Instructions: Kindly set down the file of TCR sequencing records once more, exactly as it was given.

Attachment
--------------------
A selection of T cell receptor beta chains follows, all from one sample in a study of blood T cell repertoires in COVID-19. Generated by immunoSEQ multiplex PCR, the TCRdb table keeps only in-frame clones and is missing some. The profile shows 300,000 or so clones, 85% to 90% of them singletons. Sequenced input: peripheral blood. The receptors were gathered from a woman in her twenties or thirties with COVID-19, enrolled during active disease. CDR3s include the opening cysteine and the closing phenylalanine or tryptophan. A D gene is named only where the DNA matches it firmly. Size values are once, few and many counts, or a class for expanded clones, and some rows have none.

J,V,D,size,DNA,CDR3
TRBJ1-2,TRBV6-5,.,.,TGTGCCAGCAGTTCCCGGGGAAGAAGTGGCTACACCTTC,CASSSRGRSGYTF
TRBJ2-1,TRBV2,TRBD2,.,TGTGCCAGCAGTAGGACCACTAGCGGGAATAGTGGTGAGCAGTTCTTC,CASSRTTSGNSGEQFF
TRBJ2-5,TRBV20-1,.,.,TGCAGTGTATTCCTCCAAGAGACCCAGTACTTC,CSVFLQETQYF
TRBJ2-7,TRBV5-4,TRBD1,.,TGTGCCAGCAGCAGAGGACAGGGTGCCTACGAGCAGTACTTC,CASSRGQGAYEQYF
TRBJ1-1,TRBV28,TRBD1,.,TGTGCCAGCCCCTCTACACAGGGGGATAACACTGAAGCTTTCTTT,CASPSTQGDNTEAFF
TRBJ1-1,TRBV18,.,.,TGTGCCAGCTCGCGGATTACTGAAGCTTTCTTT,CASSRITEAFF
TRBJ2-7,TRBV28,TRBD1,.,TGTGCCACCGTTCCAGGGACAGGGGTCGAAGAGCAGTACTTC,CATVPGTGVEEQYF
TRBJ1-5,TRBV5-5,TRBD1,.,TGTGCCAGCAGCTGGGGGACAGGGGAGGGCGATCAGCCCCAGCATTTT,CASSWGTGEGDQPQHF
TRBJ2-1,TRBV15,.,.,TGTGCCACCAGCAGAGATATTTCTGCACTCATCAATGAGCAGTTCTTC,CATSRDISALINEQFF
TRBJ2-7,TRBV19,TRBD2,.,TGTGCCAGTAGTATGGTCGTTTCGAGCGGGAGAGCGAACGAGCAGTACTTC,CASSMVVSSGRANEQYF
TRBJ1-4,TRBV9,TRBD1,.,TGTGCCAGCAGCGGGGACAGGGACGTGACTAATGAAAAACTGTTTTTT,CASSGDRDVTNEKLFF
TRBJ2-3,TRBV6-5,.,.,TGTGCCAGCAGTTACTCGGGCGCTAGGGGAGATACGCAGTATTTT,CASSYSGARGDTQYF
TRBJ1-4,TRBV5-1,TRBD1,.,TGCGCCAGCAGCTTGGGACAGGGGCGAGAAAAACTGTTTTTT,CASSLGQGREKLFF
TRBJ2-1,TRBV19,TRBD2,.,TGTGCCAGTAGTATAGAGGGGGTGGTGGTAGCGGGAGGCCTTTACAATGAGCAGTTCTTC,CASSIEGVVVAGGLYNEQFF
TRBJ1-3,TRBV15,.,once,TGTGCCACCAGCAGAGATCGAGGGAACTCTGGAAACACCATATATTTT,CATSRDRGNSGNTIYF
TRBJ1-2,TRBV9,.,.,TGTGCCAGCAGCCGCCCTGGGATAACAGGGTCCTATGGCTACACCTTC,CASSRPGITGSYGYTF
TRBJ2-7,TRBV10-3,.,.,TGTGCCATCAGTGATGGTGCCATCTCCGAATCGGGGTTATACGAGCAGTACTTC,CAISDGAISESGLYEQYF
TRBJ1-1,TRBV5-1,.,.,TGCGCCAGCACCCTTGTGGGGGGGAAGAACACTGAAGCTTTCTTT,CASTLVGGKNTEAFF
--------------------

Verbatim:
A selection of T cell receptor beta chains follows, all from one sample in a study of blood T cell repertoires in COVID-19. Generated by immunoSEQ multiplex PCR, the TCRdb table keeps only in-frame clones and is missing some. The profile shows 300,000 or so clones, 85% to 90% of them singletons. Sequenced input: peripheral blood. The receptors were gathered from a woman in her twenties or thirties with COVID-19, enrolled during active disease. CDR3s include the opening cysteine and the closing phenylalanine or tryptophan. A D gene is named only where the DNA matches it firmly. Size values are once, few and many counts, or a class for expanded clones, and some rows have none.

J,V,D,size,DNA,CDR3
TRBJ1-2,TRBV6-5,.,.,TGTGCCAGCAGTTCCCGGGGAAGAAGTGGCTACACCTTC,CASSSRGRSGYTF
TRBJ2-1,TRBV2,TRBD2,.,TGTGCCAGCAGTAGGACCACTAGCGGGAATAGTGGTGAGCAGTTCTTC,CASSRTTSGNSGEQFF
TRBJ2-5,TRBV20-1,.,.,TGCAGTGTATTCCTCCAAGAGACCCAGTACTTC,CSVFLQETQYF
TRBJ2-7,TRBV5-4,TRBD1,.,TGTGCCAGCAGCAGAGGACAGGGTGCCTACGAGCAGTACTTC,CASSRGQGAYEQYF
TRBJ1-1,TRBV28,TRBD1,.,TGTGCCAGCCCCTCTACACAGGGGGATAACACTGAAGCTTTCTTT,CASPSTQGDNTEAFF
TRBJ1-1,TRBV18,.,.,TGTGCCAGCTCGCGGATTACTGAAGCTTTCTTT,CASSRITEAFF
TRBJ2-7,TRBV28,TRBD1,.,TGTGCCACCGTTCCAGGGACAGGGGTCGAAGAGCAGTACTTC,CATVPGTGVEEQYF
TRBJ1-5,TRBV5-5,TRBD1,.,TGTGCCAGCAGCTGGGGGACAGGGGAGGGCGATCAGCCCCAGCATTTT,CASSWGTGEGDQPQHF
TRBJ2-1,TRBV15,.,.,TGTGCCACCAGCAGAGATATTTCTGCACTCATCAATGAGCAGTTCTTC,CATSRDISALINEQFF
TRBJ2-7,TRBV19,TRBD2,.,TGTGCCAGTAGTATGGTCGTTTCGAGCGGGAGAGCGAACGAGCAGTACTTC,CASSMVVSSGRANEQYF
TRBJ1-4,TRBV9,TRBD1,.,TGTGCCAGCAGCGGGGACAGGGACGTGACTAATGAAAAACTGTTTTTT,CASSGDRDVTNEKLFF
TRBJ2-3,TRBV6-5,.,.,TGTGCCAGCAGTTACTCGGGCGCTAGGGGAGATACGCAGTATTTT,CASSYSGARGDTQYF
TRBJ1-4,TRBV5-1,TRBD1,.,TGCGCCAGCAGCTTGGGACAGGGGCGAGAAAAACTGTTTTTT,CASSLGQGREKLFF
TRBJ2-1,TRBV19,TRBD2,.,TGTGCCAGTAGTATAGAGGGGGTGGTGGTAGCGGGAGGCCTTTACAATGAGCAGTTCTTC,CASSIEGVVVAGGLYNEQFF
TRBJ1-3,TRBV15,.,once,TGTGCCACCAGCAGAGATCGAGGGAACTCTGGAAACACCATATATTTT,CATSRDRGNSGNTIYF
TRBJ1-2,TRBV9,.,.,TGTGCCAGCAGCCGCCCTGGGATAACAGGGTCCTATGGCTACACCTTC,CASSRPGITGSYGYTF
TRBJ2-7,TRBV10-3,.,.,TGTGCCATCAGTGATGGTGCCATCTCCGAATCGGGGTTATACGAGCAGTACTTC,CAISDGAISESGLYEQYF
TRBJ1-1,TRBV5-1,.,.,TGCGCCAGCACCCTTGTGGGGGGGAAGAACACTGAAGCTTTCTTT,CASTLVGGKNTEAFF